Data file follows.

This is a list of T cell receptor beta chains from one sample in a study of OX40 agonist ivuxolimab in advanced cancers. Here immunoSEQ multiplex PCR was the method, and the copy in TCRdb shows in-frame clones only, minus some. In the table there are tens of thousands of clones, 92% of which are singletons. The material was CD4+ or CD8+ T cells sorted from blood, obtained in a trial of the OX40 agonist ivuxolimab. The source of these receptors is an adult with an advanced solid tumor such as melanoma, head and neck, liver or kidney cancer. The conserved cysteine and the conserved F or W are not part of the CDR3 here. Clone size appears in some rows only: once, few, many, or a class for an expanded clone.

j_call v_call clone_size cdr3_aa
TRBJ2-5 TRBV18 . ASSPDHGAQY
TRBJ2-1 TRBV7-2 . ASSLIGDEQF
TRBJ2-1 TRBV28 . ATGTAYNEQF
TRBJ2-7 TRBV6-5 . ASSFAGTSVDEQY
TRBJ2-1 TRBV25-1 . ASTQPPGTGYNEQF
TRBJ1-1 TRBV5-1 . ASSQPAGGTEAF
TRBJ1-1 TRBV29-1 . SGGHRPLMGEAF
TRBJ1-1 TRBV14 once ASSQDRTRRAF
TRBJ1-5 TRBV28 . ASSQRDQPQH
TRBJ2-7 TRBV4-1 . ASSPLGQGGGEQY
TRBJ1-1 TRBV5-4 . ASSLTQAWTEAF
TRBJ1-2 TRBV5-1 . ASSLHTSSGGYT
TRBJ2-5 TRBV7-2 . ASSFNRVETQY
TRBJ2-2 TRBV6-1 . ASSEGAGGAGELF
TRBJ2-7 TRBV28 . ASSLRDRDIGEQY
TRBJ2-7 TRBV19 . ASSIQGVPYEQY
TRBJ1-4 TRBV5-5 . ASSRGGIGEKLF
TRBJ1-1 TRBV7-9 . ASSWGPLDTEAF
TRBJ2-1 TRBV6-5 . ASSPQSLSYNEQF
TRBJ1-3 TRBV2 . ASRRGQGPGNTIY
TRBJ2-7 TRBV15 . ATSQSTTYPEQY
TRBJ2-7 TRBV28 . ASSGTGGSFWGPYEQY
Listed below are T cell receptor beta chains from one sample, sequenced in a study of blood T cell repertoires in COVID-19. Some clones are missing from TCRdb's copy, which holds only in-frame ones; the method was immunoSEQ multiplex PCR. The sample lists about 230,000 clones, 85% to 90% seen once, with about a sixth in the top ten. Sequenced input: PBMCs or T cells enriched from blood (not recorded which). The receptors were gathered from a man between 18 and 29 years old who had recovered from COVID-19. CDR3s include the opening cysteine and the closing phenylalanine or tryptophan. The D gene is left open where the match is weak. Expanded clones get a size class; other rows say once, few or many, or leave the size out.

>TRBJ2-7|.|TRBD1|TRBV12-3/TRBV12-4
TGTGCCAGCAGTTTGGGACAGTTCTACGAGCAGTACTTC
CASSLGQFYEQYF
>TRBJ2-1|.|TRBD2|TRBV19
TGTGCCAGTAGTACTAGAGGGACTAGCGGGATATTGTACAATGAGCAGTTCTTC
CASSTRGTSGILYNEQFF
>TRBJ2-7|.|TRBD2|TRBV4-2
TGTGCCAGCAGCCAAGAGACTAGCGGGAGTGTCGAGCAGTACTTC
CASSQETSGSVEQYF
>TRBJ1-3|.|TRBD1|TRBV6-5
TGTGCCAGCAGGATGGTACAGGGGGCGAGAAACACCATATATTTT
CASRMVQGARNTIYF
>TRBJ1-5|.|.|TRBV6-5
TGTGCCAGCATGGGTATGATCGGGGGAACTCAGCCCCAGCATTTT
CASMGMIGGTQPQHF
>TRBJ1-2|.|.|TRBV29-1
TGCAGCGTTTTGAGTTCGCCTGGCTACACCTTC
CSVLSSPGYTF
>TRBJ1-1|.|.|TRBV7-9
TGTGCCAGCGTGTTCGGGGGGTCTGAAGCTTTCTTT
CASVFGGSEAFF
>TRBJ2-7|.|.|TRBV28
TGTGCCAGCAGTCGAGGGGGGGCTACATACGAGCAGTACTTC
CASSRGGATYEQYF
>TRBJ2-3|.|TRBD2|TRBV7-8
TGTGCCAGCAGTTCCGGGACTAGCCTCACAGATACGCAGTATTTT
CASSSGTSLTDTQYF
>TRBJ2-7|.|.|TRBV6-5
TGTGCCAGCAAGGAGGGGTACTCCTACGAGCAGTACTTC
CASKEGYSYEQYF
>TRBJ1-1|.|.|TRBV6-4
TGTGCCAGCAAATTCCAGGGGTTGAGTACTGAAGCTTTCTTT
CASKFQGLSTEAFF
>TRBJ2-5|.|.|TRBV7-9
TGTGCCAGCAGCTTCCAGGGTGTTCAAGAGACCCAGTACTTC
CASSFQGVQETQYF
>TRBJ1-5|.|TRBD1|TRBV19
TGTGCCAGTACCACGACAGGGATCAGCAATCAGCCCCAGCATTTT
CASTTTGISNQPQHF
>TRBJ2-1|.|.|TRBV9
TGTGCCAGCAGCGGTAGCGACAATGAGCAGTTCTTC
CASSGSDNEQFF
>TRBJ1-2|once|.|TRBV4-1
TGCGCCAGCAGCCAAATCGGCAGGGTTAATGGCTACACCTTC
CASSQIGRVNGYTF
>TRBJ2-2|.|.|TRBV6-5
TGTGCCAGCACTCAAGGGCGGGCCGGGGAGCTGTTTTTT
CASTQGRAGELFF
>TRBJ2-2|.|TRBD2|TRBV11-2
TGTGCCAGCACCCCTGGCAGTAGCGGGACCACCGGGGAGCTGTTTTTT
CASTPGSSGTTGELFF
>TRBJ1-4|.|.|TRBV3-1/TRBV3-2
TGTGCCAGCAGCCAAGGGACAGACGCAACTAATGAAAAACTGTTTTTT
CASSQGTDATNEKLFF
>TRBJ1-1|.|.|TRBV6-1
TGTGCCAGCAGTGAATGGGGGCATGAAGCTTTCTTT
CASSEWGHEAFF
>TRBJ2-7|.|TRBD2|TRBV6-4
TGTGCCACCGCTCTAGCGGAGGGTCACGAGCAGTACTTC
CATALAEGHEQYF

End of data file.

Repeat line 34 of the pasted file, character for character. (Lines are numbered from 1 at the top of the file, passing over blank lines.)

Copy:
CASSQETSGSVEQYF